Not many people are giving the Celtics a chance to beat Miami in the Eastern Conference finals. While it’s been a nice final ride for Kevin Garnett, Paul Pierce, Ray Allen and Rajon Rondo as a core, this is where the journey ends against three-time MVP LeBron James and a rejuvenated Dwyane Wade. In other words: Good job getting through those bewildering 76ers and not suffering the ignominy of a Game 7 loss on your home court, but yeah, good luck with that.
This is not necessarily the overriding feeling in Boston, where memories of the 2010 Celtics going on a similarly unexpected postseason run and knocking off Wade’s Heat and LeBron’s Cavs in the process are still fresh. (Also Dwight Howard’s Magic, which made it a triple play of vanquished superstars in their prime and remains an underrated accomplishment of this era.)
Locals can also point to various times the Celtics have had the number of the would-be superteam. It wasn’t until late in the 2011 season when Miami finally broke through against its tormentors. The Heat then blitzed past them in 4-1 conference semifinal romp that was punctuated by real elation and relief on the parts of Wade and James. So it continued early in the current campaign when Miami ran an out-of-shape Celtics team out of South Beach.
Then something changed. In April, the C’s announced their return to prominence with a brilliant 91-72 victory highlighted by Avery Bradley’s rim-block on Wade and Rondo’s out-of-this-world triple double. They did it again nine days later in a barrage of mid-range jump shots, which happen to be Kryptonite to the Heat’s suffocating defense and the only real offensive strength the Celtics’ possess. (The last game was a glorified scrimmage.)
While Bradley is out for the playoffs after undergoing shoulder surgery – an incredibly significant loss – the Heat are also missing Chris Bosh with an abdominal strain. Sending a hobbled Allen out to defend Wade is a gruesome reality, but surely Garnett will have the opportunity to do damage against a depleted Miami frontcourt. That’s the hope, anyway.
Understand that whether anyone thinks they can do it, the Celtics truly believe they can win this series. Defying most rational logic, as well as their own horrific offense and lack of depth, they are nonetheless convinced of their ability to not only win this series, but also a championship, as well. Belief can be a powerful thing in sports -- even delusional belief -- and it exists within their locker room.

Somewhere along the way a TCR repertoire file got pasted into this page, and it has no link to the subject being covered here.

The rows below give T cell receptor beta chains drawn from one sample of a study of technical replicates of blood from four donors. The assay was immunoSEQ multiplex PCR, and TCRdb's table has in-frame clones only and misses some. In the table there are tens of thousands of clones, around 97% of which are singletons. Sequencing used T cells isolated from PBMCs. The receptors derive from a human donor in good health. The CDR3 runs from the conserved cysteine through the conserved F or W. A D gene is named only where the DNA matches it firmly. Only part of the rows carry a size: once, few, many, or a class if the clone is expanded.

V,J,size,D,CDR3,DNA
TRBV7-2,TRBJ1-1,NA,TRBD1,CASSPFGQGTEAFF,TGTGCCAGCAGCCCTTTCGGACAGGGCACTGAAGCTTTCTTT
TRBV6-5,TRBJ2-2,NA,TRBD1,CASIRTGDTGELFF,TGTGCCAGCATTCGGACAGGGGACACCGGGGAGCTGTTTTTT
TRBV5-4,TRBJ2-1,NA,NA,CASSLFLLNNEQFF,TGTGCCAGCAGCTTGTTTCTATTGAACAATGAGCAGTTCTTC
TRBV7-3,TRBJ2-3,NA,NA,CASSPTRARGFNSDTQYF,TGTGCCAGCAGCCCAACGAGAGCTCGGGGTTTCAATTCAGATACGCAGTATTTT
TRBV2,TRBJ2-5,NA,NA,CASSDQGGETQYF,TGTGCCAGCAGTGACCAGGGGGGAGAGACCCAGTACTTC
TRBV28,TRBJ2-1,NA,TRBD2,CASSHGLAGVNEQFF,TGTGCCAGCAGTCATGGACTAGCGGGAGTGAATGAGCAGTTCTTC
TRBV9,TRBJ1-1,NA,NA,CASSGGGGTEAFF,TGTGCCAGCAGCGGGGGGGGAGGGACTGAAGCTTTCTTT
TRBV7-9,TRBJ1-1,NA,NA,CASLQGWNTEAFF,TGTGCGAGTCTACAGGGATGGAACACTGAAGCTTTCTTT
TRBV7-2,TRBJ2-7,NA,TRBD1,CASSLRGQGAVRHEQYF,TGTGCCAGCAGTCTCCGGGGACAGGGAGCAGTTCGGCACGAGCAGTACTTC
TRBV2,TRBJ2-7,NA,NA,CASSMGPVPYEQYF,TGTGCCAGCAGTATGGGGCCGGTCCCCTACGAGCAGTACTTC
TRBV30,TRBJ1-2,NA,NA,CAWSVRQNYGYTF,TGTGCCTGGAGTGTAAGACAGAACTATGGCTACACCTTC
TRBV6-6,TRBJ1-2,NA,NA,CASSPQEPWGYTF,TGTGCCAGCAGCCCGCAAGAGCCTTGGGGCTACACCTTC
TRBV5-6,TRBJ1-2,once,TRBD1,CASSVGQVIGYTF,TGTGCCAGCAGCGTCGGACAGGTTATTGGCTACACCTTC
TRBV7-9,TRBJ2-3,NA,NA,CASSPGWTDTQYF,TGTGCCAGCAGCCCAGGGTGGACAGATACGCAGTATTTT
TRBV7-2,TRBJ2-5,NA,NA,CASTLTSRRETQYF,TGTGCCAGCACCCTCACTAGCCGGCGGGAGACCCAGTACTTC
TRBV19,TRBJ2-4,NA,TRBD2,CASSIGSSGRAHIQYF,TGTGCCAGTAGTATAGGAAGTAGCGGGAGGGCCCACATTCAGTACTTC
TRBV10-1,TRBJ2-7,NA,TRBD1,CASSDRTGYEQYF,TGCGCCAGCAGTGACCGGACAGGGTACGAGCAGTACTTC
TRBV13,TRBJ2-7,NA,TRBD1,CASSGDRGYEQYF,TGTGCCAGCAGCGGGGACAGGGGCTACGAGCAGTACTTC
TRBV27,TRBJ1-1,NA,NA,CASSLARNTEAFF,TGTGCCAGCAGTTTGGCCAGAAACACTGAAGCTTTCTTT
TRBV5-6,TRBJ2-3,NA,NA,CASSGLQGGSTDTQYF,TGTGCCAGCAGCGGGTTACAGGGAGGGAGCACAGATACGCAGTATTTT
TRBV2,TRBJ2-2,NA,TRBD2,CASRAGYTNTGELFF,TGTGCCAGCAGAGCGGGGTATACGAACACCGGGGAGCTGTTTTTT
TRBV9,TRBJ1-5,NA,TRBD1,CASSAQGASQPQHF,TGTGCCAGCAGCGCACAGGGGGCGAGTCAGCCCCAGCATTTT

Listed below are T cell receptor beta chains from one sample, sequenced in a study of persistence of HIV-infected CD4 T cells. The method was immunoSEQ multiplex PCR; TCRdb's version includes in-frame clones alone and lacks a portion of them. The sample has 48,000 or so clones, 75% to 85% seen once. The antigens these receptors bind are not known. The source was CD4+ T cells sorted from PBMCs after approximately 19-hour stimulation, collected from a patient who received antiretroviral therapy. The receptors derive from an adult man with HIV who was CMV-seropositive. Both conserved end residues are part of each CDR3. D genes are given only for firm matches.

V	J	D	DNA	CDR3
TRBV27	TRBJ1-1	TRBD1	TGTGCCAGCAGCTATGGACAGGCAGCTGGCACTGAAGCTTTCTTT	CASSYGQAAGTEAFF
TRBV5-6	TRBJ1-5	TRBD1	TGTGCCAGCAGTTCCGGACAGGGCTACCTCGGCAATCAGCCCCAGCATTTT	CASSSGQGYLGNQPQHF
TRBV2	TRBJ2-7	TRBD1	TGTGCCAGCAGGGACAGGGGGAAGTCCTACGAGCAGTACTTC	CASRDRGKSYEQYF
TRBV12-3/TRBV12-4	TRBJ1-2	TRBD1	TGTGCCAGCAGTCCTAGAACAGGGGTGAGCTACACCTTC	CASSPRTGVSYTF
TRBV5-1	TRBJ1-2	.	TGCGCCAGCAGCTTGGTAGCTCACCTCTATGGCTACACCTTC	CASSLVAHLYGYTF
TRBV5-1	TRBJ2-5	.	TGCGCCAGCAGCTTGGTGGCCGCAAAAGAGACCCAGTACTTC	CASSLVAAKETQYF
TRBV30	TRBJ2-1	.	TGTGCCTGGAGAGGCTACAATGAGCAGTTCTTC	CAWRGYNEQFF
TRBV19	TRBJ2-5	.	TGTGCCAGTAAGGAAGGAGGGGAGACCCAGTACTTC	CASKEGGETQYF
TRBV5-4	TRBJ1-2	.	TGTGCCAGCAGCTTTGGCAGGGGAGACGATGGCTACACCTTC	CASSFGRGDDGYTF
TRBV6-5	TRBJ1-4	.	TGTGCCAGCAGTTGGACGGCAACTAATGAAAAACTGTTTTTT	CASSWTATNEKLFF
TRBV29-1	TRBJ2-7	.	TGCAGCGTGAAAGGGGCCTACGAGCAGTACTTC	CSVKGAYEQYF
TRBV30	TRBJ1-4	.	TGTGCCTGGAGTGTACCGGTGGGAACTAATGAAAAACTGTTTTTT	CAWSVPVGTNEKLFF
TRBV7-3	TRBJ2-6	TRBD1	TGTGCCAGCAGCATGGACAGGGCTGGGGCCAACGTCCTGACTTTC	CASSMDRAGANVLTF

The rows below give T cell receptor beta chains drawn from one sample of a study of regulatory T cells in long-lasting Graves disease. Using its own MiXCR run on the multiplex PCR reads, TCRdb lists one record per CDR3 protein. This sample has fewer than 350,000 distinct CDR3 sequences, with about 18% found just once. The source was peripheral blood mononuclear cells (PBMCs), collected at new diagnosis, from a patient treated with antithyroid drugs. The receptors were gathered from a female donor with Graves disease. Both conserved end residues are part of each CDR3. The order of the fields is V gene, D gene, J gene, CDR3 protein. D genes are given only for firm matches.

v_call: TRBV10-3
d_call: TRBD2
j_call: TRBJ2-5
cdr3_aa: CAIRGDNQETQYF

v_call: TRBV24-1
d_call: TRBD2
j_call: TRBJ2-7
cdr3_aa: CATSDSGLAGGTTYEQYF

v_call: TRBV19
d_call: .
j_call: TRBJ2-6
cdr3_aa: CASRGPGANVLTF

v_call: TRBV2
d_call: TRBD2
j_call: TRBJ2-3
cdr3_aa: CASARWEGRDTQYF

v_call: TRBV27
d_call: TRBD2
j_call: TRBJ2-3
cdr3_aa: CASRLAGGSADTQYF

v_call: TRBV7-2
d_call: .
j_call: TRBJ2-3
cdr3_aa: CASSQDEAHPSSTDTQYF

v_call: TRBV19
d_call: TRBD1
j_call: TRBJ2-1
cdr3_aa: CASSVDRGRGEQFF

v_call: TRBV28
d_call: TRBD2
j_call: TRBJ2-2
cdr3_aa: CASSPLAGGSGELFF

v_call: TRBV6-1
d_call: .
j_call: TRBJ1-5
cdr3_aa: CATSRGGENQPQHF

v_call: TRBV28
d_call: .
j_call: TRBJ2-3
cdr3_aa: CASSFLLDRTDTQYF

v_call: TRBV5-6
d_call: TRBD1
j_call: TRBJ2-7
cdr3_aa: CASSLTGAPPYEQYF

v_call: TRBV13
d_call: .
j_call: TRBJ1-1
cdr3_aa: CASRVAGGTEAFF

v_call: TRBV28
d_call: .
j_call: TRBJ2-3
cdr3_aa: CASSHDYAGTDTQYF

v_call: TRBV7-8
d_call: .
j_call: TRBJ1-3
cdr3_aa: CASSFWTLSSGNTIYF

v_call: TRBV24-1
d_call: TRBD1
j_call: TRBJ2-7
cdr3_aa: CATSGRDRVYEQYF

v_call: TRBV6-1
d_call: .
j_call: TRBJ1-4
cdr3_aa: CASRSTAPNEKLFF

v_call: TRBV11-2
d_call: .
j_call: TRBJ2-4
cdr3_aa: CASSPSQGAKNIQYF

Here’s how they can do it:
KG AND RONDO
If there is any player that gives Miami nightmares it’s Rondo. When he’s at his creative best, Rondo is a destructive force. Too fast for Mario Chalmers, too crafty for Norris Cole, the Heat simply don’t matchup well here at all.
In the past they have used Wade to guard Rondo in much the same way the Sixers used Evan Turner: put a taller, athletic player in his way and dare him to make jump shots. Rondo has seen every conceivable defense at this point in his career and he has ways to beat them all, but this strategy has by and large proven to be the most effective.
Yet with Wade having to carry more of the scoring burden and facing a potentially huge matchup advantage of his own, asking him to play a key defensive position may be one responsibility too many. If the Celtics are going to pull this off, Rondo has to be consistently great. Not sometimes transcendent – all the time great.
The same goes for Garnett whose outside shooting should take the underrated Joel Anthony away from the basket and open up the paint for Rondo and Pierce to attack off the dribble. Anthony presents his own issues in that he’s the kind of solid, tough-to-move big man who gives Garnett trouble in the post (see: Jason Collins, Lavoy Allen, etc).
Anthony offers little on the offensive end in terms of individual ability, but he sets one of the best screens in the business and hangs around the basket for dunks and put-backs. The Celtics defense is at its best when Garnett doesn’t have a difficult one-on-one matchup to deal with and he’s free to stalk the paint like a panther, but he can’t let Anthony position himself to kill them on the offensive boards.
Garnett’s pick and roll defense may help neutralize Anthony’s role in Miami’s halfcourt offense, but it also opens the door to other strategies – paging the LeBron-Wade pick and roll. Like Rondo, Garnett has to have a great series and he has to do it on both sides of the ball, especially on the defensive glass.